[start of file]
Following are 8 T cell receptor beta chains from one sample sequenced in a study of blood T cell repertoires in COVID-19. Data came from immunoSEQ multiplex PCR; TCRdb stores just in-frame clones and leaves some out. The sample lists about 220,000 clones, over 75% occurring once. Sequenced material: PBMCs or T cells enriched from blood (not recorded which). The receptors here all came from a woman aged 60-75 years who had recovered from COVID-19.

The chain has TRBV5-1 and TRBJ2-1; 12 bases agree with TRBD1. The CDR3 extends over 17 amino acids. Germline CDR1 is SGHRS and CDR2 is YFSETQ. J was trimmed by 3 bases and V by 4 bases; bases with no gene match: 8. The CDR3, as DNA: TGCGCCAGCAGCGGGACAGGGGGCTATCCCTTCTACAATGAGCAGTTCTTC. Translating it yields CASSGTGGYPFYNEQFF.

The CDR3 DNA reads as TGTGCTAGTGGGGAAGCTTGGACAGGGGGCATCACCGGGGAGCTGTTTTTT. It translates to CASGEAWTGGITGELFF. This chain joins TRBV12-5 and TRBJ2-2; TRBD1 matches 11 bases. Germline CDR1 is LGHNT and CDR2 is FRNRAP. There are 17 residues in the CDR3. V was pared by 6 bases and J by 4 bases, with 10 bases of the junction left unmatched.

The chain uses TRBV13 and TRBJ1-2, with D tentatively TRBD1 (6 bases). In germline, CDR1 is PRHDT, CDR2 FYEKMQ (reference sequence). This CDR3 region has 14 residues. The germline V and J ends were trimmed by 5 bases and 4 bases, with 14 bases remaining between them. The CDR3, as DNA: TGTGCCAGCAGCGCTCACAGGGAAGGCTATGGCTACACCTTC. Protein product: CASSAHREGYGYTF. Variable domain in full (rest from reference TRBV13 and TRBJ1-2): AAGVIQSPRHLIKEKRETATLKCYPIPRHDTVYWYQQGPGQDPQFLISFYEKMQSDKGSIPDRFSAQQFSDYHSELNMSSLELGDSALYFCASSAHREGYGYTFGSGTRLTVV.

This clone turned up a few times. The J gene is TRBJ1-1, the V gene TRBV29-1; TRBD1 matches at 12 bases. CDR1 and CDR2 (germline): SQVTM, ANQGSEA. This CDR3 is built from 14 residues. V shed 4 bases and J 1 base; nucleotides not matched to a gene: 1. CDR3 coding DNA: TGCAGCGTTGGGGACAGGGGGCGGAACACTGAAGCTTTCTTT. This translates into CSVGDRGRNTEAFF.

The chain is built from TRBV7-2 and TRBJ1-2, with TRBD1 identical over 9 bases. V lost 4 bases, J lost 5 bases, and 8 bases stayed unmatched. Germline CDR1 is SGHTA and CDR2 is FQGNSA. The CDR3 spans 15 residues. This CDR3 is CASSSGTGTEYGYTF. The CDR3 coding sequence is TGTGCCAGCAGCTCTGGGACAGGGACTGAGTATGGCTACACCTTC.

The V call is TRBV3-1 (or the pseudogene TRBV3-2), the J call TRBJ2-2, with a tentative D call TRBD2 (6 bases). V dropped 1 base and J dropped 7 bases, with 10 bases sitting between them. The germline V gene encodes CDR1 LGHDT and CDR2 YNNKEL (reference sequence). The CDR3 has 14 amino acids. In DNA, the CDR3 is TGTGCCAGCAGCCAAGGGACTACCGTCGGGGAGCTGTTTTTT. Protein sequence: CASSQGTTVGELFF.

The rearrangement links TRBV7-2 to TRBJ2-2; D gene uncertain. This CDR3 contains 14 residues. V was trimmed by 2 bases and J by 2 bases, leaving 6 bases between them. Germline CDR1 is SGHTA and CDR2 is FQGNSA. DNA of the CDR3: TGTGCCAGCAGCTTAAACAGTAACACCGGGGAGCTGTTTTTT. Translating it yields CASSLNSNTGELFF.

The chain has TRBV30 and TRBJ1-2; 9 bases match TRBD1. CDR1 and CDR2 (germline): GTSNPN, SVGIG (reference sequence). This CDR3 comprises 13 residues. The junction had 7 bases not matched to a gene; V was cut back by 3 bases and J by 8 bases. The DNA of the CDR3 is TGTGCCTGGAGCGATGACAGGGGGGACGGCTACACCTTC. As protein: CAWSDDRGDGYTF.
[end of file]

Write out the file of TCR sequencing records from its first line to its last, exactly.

Following are 8 T cell receptor beta chains from one sample sequenced in a study of blood T cell repertoires in COVID-19. Data came from immunoSEQ multiplex PCR; TCRdb stores just in-frame clones and leaves some out. The sample lists about 220,000 clones, over 75% occurring once. Sequenced material: PBMCs or T cells enriched from blood (not recorded which). The receptors here all came from a woman aged 60-75 years who had recovered from COVID-19.

The chain has TRBV5-1 and TRBJ2-1; 12 bases agree with TRBD1. The CDR3 extends over 17 amino acids. Germline CDR1 is SGHRS and CDR2 is YFSETQ. J was trimmed by 3 bases and V by 4 bases; bases with no gene match: 8. The CDR3, as DNA: TGCGCCAGCAGCGGGACAGGGGGCTATCCCTTCTACAATGAGCAGTTCTTC. Translating it yields CASSGTGGYPFYNEQFF.

The CDR3 DNA reads as TGTGCTAGTGGGGAAGCTTGGACAGGGGGCATCACCGGGGAGCTGTTTTTT. It translates to CASGEAWTGGITGELFF. This chain joins TRBV12-5 and TRBJ2-2; TRBD1 matches 11 bases. Germline CDR1 is LGHNT and CDR2 is FRNRAP. There are 17 residues in the CDR3. V was pared by 6 bases and J by 4 bases, with 10 bases of the junction left unmatched.

The chain uses TRBV13 and TRBJ1-2, with D tentatively TRBD1 (6 bases). In germline, CDR1 is PRHDT, CDR2 FYEKMQ (reference sequence). This CDR3 region has 14 residues. The germline V and J ends were trimmed by 5 bases and 4 bases, with 14 bases remaining between them. The CDR3, as DNA: TGTGCCAGCAGCGCTCACAGGGAAGGCTATGGCTACACCTTC. Protein product: CASSAHREGYGYTF. Variable domain in full (rest from reference TRBV13 and TRBJ1-2): AAGVIQSPRHLIKEKRETATLKCYPIPRHDTVYWYQQGPGQDPQFLISFYEKMQSDKGSIPDRFSAQQFSDYHSELNMSSLELGDSALYFCASSAHREGYGYTFGSGTRLTVV.

This clone turned up a few times. The J gene is TRBJ1-1, the V gene TRBV29-1; TRBD1 matches at 12 bases. CDR1 and CDR2 (germline): SQVTM, ANQGSEA. This CDR3 is built from 14 residues. V shed 4 bases and J 1 base; nucleotides not matched to a gene: 1. CDR3 coding DNA: TGCAGCGTTGGGGACAGGGGGCGGAACACTGAAGCTTTCTTT. This translates into CSVGDRGRNTEAFF.

The chain is built from TRBV7-2 and TRBJ1-2, with TRBD1 identical over 9 bases. V lost 4 bases, J lost 5 bases, and 8 bases stayed unmatched. Germline CDR1 is SGHTA and CDR2 is FQGNSA. The CDR3 spans 15 residues. This CDR3 is CASSSGTGTEYGYTF. The CDR3 coding sequence is TGTGCCAGCAGCTCTGGGACAGGGACTGAGTATGGCTACACCTTC.

The V call is TRBV3-1 (or the pseudogene TRBV3-2), the J call TRBJ2-2, with a tentative D call TRBD2 (6 bases). V dropped 1 base and J dropped 7 bases, with 10 bases sitting between them. The germline V gene encodes CDR1 LGHDT and CDR2 YNNKEL (reference sequence). The CDR3 has 14 amino acids. In DNA, the CDR3 is TGTGCCAGCAGCCAAGGGACTACCGTCGGGGAGCTGTTTTTT. Protein sequence: CASSQGTTVGELFF.

The rearrangement links TRBV7-2 to TRBJ2-2; D gene uncertain. This CDR3 contains 14 residues. V was trimmed by 2 bases and J by 2 bases, leaving 6 bases between them. Germline CDR1 is SGHTA and CDR2 is FQGNSA. DNA of the CDR3: TGTGCCAGCAGCTTAAACAGTAACACCGGGGAGCTGTTTTTT. Translating it yields CASSLNSNTGELFF.

The chain has TRBV30 and TRBJ1-2; 9 bases match TRBD1. CDR1 and CDR2 (germline): GTSNPN, SVGIG (reference sequence). This CDR3 comprises 13 residues. The junction had 7 bases not matched to a gene; V was cut back by 3 bases and J by 8 bases. The DNA of the CDR3 is TGTGCCTGGAGCGATGACAGGGGGGACGGCTACACCTTC. As protein: CAWSDDRGDGYTF.